Farewell to Santini

Pat Conroy has been writing about his family for forty years, but always with a wispy protective veil of literary license. Devoted fans who have relished every fictional breadcrumb while speculating about the depth of the real-life Conroys’ dysfunction have been waiting a long time for his latest book, The Death of Santini.

John Lewis

One of the youngest heroes of the civil rights movement, John Lewis moved to Atlanta in 1963 to head the Student Nonviolent Coordinating Committee.

Herbert Jenkins

Soon after Mayor William Hartsfield named him police chief, Jenkins busted up the KKK-infiltrated police union and hired the city’s first eight black officers.

Neal Boortz

Tact has never been Boortz’s priority. A fiscal conservative and FairTax advocate, the avowed Libertarian espouses liberal views on social issues such as the legalization of drugs, gay rights, and abortion (which he refuses to discuss on air).

Ralph McGill

McGill won the Pulitzer Prize for editorial writing after he denounced the 1958 bombing of the Temple on Peachtree Street. The lionhearted journalist, who had covered the rise of Hitler, linked the bombing to the racial hatred of the South’s white leaders.
Joseph E. Lowery

The Reverend Joseph Lowery

The Reverend Joseph Lowery is uncharacteristically quiet as he sits at a long table inside the modest room in Downtown’s Atlanta Life Insurance Company building. Between bites of fried chicken and peach cobbler, he occasionally interjects or asks a question, but mostly he listens attentively, staring out at a group that’s as diverse as the issues for which its members are so passionate.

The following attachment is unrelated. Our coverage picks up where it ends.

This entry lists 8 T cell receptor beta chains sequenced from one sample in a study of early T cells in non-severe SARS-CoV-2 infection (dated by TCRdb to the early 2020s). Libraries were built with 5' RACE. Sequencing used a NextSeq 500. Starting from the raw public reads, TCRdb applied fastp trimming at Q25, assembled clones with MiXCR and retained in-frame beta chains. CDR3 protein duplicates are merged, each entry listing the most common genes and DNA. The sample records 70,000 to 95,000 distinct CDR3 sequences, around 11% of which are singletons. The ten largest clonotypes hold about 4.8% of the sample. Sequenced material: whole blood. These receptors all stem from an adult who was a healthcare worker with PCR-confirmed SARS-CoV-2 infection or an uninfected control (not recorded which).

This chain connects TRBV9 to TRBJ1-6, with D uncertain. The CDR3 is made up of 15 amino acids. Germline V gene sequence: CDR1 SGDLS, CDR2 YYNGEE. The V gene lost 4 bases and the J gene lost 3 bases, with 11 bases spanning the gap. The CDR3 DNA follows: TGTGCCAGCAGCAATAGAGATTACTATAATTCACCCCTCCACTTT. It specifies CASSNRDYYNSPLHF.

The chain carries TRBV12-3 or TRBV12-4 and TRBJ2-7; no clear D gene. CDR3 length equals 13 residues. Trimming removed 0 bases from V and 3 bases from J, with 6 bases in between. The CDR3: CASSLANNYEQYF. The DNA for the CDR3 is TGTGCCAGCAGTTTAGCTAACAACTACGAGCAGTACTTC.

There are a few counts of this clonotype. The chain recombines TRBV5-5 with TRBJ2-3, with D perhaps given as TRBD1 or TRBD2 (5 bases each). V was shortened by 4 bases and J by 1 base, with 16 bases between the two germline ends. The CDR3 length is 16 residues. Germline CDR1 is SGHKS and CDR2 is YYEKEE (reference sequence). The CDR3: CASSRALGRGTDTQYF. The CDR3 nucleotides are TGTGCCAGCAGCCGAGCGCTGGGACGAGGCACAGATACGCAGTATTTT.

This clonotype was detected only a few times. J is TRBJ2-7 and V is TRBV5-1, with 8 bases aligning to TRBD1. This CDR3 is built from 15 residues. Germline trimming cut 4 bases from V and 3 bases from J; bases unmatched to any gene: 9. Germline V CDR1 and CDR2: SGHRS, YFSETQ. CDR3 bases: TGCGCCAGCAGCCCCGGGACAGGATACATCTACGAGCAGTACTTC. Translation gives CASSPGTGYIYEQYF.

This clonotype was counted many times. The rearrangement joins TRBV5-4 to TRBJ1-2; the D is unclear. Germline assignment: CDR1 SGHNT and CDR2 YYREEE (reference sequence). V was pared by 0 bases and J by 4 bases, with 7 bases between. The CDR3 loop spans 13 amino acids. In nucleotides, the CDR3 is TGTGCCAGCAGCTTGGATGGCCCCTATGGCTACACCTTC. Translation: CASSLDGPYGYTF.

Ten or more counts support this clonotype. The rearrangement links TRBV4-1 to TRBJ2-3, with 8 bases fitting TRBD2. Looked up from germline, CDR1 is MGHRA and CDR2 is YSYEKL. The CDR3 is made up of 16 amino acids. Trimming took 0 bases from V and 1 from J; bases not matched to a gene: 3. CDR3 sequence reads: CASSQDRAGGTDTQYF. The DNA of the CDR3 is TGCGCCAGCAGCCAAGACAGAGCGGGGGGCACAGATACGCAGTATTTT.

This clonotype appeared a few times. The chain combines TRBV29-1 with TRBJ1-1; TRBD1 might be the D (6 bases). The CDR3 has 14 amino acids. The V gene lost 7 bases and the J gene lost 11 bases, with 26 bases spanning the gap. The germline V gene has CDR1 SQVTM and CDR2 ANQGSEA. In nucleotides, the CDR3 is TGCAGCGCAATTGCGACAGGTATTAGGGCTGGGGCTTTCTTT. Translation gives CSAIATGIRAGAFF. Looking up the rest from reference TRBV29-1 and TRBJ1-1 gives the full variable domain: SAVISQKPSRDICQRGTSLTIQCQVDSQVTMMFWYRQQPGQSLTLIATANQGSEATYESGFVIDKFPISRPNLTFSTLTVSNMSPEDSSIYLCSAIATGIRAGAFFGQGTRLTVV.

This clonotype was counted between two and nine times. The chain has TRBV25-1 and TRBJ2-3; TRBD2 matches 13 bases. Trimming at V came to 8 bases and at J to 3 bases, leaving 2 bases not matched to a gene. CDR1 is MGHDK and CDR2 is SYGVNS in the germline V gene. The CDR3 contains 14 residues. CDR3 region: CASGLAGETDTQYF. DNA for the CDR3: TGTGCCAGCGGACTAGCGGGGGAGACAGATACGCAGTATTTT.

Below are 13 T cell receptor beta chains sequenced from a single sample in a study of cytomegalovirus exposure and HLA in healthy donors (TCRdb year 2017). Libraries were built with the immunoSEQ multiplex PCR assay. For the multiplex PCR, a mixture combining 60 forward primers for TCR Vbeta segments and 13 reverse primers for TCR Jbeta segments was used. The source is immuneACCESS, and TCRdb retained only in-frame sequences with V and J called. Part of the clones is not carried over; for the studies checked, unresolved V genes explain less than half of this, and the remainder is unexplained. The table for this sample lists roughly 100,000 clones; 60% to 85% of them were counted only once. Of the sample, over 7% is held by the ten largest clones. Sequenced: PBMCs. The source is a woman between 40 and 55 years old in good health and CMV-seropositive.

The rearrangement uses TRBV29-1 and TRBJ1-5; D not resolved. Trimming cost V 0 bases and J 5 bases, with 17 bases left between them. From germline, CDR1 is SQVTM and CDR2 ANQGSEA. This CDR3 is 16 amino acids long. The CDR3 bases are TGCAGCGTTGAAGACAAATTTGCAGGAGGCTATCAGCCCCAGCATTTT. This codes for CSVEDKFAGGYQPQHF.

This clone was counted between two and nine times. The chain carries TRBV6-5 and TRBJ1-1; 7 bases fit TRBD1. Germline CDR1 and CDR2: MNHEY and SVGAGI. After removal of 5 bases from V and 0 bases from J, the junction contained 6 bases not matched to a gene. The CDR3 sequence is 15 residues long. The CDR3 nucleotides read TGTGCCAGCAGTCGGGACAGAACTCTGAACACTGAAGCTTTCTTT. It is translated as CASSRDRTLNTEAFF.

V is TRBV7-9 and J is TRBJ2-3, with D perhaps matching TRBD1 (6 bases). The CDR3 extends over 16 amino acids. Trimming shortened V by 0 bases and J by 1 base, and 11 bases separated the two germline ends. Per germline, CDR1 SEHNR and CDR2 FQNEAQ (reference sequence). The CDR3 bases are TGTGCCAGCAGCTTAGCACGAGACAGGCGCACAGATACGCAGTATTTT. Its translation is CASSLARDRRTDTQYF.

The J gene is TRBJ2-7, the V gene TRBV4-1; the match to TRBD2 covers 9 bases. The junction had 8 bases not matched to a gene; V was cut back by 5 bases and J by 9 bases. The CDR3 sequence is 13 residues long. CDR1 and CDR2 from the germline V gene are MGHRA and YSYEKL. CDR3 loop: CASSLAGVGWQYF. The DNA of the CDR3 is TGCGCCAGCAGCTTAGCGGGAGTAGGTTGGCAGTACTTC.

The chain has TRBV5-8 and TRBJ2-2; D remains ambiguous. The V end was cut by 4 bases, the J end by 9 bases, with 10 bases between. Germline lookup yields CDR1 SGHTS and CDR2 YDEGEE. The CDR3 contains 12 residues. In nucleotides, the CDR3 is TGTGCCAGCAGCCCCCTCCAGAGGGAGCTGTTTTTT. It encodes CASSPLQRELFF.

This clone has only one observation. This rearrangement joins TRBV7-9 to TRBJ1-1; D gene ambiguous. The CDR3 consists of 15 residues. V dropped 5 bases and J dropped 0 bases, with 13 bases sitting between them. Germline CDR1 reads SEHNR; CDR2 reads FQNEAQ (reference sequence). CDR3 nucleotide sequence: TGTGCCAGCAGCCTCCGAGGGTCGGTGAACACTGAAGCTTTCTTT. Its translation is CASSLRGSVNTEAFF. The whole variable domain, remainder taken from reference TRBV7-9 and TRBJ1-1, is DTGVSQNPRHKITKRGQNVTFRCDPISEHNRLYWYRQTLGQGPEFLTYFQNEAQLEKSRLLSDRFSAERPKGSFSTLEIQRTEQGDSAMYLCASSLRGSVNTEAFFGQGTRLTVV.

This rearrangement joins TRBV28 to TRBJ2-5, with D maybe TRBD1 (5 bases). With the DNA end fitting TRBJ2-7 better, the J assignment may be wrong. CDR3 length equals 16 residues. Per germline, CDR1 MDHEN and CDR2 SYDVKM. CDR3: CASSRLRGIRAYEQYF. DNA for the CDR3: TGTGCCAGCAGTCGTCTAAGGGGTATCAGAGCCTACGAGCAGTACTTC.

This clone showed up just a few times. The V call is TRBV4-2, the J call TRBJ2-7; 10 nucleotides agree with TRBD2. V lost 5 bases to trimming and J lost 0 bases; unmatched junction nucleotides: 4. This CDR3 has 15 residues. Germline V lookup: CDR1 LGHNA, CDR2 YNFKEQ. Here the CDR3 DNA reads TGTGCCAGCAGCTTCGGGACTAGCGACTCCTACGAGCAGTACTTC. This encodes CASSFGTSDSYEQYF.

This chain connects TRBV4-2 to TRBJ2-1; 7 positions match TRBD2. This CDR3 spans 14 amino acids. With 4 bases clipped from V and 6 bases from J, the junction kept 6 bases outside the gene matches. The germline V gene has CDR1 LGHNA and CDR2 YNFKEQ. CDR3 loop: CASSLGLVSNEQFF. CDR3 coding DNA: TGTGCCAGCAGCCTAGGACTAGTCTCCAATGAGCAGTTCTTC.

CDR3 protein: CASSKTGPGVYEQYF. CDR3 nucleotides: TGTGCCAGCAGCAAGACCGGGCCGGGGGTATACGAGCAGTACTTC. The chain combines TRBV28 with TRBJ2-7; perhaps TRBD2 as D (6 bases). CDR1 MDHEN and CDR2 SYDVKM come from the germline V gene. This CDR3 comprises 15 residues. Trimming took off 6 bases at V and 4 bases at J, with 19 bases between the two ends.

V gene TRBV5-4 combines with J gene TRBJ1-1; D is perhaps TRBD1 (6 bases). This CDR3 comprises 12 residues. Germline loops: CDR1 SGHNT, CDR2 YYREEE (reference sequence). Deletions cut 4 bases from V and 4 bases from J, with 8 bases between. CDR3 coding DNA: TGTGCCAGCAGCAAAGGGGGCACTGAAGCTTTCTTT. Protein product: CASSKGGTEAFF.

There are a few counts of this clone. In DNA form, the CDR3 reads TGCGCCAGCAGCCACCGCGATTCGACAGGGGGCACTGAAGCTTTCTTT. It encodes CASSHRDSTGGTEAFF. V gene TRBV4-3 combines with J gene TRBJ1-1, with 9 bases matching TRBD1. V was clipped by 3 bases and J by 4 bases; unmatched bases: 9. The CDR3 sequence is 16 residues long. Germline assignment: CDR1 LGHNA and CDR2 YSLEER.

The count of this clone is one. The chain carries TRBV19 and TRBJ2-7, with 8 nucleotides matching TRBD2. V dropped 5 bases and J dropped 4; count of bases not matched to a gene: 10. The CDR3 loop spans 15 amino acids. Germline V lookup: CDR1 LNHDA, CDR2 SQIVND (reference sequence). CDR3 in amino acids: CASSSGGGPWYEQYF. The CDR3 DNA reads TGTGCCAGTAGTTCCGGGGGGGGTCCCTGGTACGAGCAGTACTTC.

Lawman

"What's happenin', my friend?" Vernon Keenan is saying hello to a large, shy-looking man named John Gibson in the Georgia Bureau of Investigation’s main elevator, as the doors open and Keenan steps in. The top of his balding head reaches just past Gibson’s shoulders.

Shirley Franklin

Given that Mayor Franklin’s motto was “Ask not what the city can do for you, but what you can do for the city,” it’s fitting that she won a Kennedy Library Foundation Profiles in Courage award.

Herman Russell

A generous, behind-the-scenes philanthropist, Russell was the first black member of the Atlanta Chamber of Commerce (invited by “mistake” via form letter) and its second black president.

Million-Dollar Dweeb

Atlanta’s millionaire consumer guru Clark Howard never aimed to be a media star, much less the darling of the public and the object of beautiful women’s attentions. The bespectacled Howard is a self-described nerd, a dweeb, or as he expresses it, “a complete flake,” whose idea of a fun Saturday night is sitting at the computer searching for best buys.

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